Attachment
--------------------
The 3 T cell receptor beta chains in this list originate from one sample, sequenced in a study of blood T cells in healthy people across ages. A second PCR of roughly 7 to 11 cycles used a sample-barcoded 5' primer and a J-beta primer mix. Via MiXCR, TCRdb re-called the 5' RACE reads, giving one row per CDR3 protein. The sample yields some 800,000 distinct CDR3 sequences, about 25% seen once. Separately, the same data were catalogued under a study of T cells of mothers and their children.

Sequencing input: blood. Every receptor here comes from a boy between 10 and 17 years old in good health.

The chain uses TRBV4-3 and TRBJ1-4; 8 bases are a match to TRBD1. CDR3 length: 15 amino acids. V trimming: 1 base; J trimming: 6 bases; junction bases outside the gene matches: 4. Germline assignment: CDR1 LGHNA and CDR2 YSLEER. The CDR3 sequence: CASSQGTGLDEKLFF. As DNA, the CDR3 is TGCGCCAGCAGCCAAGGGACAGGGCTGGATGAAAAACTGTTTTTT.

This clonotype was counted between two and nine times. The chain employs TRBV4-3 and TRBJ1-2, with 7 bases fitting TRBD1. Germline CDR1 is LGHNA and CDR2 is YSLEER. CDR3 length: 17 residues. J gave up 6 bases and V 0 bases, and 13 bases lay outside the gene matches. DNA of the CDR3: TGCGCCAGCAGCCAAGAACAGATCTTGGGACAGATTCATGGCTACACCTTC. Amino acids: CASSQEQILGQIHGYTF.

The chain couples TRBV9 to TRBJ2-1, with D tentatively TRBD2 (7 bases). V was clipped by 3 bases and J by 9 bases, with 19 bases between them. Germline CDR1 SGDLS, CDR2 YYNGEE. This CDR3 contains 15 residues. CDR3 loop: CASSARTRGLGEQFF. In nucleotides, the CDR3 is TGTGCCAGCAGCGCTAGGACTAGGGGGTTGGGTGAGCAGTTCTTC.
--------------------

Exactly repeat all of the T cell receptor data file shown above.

The 3 T cell receptor beta chains in this list originate from one sample, sequenced in a study of blood T cells in healthy people across ages. A second PCR of roughly 7 to 11 cycles used a sample-barcoded 5' primer and a J-beta primer mix. Via MiXCR, TCRdb re-called the 5' RACE reads, giving one row per CDR3 protein. The sample yields some 800,000 distinct CDR3 sequences, about 25% seen once. Separately, the same data were catalogued under a study of T cells of mothers and their children.

Sequencing input: blood. Every receptor here comes from a boy between 10 and 17 years old in good health.

The chain uses TRBV4-3 and TRBJ1-4; 8 bases are a match to TRBD1. CDR3 length: 15 amino acids. V trimming: 1 base; J trimming: 6 bases; junction bases outside the gene matches: 4. Germline assignment: CDR1 LGHNA and CDR2 YSLEER. The CDR3 sequence: CASSQGTGLDEKLFF. As DNA, the CDR3 is TGCGCCAGCAGCCAAGGGACAGGGCTGGATGAAAAACTGTTTTTT.

This clonotype was counted between two and nine times. The chain employs TRBV4-3 and TRBJ1-2, with 7 bases fitting TRBD1. Germline CDR1 is LGHNA and CDR2 is YSLEER. CDR3 length: 17 residues. J gave up 6 bases and V 0 bases, and 13 bases lay outside the gene matches. DNA of the CDR3: TGCGCCAGCAGCCAAGAACAGATCTTGGGACAGATTCATGGCTACACCTTC. Amino acids: CASSQEQILGQIHGYTF.

The chain couples TRBV9 to TRBJ2-1, with D tentatively TRBD2 (7 bases). V was clipped by 3 bases and J by 9 bases, with 19 bases between them. Germline CDR1 SGDLS, CDR2 YYNGEE. This CDR3 contains 15 residues. CDR3 loop: CASSARTRGLGEQFF. In nucleotides, the CDR3 is TGTGCCAGCAGCGCTAGGACTAGGGGGTTGGGTGAGCAGTTCTTC.